Part of the reasoning for the cuts was to open the possibilities of productions in smaller theatres, but, according to both the composer and the director, reducing the scale turned out to be a bonus for the work, which has already had many productions in both its forms. Campbell says, “It’s scarier, because the audience is closer to the action,” while Moravec adds, “It’s rawer and more in-your-face, like you’re in your living room—or in the hotel where the action takes place.”

Music-wise, the opera hasn’t changed much from the 2016 premiere at Minnesota Opera, under director Eric Simonson, in a version that's only suitable for the largest houses. The main difference was the addition of an aria for Jack, who is the center of the story; originally, the collaborators thought that his constant stage presence was enough to pull off the character but they came to realize it wasn’t. Otherwise, there were only a few cuts to make it tighter in the scene transitions. (And, of course, the incorporation of the ideas of director Brian Staufenbiel in the new production.)

“People may come because of the Kubrick movie, but they soon realize this isn’t Jack Nicholson running around with an ax,” says Moravec. “It’s more interesting because its more Stephen King. I’ve watched the audience at performances and I can honestly say they’re riveted—they forget they’re watching ‘an opera’. That’s what I like, what I want—to make them feel good about the way we’re telling the story, the people, the action.”

Concludes Campbell, “THE SHINING has the classic idea of opera. It’s essentially a tragedy about a man who wants to do good and cannot, a story that’s common in opera. So it has all the classical elements that we love from the opera canon but it’s a contemporary story, a contemporary American story, that will move audiences—while it’s scaring them.” He adds, “One thing opera can do that words alone can’t is to plumb the depths of humanity. It’s been proven time and again, with operas like LUCIA DI LAMMERMOOR, with their mad scenes. This kind of material is better sung, scarier sung.”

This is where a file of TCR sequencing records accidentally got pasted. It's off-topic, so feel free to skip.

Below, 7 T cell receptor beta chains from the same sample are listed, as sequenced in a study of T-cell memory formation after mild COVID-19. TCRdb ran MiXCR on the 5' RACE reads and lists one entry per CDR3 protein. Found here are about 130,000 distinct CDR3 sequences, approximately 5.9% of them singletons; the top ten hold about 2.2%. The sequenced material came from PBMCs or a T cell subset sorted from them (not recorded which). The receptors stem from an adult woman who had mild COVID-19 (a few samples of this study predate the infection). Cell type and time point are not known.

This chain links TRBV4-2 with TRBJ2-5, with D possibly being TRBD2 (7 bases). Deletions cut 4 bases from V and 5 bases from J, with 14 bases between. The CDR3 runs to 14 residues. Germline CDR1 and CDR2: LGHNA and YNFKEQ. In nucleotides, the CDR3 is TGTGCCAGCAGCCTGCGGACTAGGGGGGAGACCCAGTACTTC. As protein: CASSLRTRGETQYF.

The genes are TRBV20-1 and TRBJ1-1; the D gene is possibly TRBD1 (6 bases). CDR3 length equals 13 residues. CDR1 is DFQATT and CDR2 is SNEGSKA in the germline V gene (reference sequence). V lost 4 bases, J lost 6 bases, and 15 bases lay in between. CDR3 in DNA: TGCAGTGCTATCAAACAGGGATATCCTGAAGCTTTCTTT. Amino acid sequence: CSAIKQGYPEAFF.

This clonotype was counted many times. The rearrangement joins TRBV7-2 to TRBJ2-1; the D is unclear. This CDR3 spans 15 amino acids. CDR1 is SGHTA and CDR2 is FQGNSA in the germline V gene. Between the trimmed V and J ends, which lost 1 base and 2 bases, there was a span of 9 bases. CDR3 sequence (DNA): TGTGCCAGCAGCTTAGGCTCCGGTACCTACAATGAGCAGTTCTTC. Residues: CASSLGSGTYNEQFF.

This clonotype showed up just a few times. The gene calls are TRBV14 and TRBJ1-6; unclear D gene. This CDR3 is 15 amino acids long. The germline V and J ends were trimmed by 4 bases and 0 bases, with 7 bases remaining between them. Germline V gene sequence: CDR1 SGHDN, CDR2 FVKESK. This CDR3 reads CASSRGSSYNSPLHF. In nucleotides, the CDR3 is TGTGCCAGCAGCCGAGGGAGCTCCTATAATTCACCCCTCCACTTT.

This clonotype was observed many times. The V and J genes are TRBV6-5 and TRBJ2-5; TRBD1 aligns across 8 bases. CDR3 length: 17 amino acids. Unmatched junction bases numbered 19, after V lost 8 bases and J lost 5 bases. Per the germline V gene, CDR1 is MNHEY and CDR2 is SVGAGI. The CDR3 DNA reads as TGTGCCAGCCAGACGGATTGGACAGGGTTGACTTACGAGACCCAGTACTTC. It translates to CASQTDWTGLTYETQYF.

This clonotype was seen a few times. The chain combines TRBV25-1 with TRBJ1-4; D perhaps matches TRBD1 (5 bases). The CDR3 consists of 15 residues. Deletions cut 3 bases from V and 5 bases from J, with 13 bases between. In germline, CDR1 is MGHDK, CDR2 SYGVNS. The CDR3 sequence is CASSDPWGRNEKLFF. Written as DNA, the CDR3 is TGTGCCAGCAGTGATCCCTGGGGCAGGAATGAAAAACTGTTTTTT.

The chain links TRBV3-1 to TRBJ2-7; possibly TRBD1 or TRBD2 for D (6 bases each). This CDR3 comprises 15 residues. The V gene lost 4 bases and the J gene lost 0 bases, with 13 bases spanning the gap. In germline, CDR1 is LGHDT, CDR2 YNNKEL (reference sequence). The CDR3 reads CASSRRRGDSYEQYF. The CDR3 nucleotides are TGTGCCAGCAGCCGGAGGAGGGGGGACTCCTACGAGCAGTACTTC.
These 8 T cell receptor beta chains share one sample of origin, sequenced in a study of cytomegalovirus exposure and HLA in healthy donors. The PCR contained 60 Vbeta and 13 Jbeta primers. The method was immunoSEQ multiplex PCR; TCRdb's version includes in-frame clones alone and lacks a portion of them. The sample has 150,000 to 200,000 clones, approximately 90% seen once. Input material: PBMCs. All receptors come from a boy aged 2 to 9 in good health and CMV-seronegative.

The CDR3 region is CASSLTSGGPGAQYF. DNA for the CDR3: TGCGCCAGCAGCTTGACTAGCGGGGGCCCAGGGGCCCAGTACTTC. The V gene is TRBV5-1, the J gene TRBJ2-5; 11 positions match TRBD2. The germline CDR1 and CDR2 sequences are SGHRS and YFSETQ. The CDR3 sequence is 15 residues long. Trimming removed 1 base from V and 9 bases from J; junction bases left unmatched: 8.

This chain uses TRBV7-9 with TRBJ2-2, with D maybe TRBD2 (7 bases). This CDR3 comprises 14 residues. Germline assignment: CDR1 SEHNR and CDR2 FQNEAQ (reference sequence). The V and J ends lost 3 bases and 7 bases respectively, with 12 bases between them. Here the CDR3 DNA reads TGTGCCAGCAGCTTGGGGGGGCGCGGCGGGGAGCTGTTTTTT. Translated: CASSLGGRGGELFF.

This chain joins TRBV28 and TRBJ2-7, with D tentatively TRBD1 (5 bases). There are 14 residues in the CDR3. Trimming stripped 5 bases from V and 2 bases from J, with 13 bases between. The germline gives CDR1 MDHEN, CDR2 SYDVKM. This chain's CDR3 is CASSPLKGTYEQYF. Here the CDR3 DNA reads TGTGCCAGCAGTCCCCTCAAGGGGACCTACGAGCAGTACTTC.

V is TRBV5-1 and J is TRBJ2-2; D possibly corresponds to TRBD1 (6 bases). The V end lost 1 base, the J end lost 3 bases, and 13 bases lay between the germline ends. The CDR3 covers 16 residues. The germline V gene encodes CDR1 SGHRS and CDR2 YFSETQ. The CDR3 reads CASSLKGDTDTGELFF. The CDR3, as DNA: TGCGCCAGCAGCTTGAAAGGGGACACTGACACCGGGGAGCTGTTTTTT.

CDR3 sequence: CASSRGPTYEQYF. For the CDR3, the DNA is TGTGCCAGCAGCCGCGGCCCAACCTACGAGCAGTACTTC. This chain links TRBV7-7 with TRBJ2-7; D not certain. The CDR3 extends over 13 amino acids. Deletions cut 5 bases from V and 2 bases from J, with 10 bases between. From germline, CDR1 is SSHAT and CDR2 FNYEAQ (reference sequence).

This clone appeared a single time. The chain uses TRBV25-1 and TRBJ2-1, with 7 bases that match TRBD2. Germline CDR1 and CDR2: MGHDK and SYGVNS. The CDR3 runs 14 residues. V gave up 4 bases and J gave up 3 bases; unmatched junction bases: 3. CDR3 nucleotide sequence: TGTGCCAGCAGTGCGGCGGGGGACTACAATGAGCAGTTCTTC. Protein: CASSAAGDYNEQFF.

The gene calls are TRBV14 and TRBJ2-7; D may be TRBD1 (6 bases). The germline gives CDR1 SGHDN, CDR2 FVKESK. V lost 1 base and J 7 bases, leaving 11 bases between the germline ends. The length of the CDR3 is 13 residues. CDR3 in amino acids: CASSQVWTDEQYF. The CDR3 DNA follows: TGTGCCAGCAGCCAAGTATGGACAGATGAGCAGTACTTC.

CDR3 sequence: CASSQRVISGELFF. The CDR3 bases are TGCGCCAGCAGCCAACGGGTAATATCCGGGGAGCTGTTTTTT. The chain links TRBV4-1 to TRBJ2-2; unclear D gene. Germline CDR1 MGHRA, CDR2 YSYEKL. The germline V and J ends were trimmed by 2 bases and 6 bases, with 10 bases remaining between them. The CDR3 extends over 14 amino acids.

Photo: Max Walls as Danny Torrance by Rafterman/for The Atlanta Opera

THE SHINING will be performed at the Alliance Theatre’s Coca-Cola Stage at the Woodruff Arts Center for 11 performances from September 15 through October 1. See Atlanta Opera’s Click Here for more details about remaining tickets.



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#repshow# in #getregions.name[i]# SongStudio: Nicholas Phan Master Class
Carnegie Hall (1/23-1/23)
#repshow# in #getregions.name[i]# Matthias Goerne / Evgeny Kissin
Carnegie Hall (4/25-4/25)
#repshow# in #getregions.name[i]# Sir Bryn Terfel
Carnegie Hall (11/14-11/14)
#repshow# in #getregions.name[i]# Juan Diego Flórez / Vincenzo Scalera
Carnegie Hall (11/29-11/29)
#repshow# in #getregions.name[i]# SongStudio: Young Artists Recital
Carnegie Hall (1/27-1/27)
#repshow# in #getregions.name[i]# Regula Mühlemann / Tatiana Korsunskaya
Carnegie Hall (5/08-5/08)
#repshow# in #getregions.name[i]# Justin Austin / Howard Watkins
Carnegie Hall (3/05-3/05)
#repshow# in #getregions.name[i]# Diana Damrau / Helmut Deutsch
Carnegie Hall (2/06-2/06)
#repshow# in #getregions.name[i]# Camille’s Rainbow
Carnegie Hall (10/31-10/31)
#repshow# in #getregions.name[i]# SongStudio: Graham Johnson Master Class
Carnegie Hall (1/22-1/22)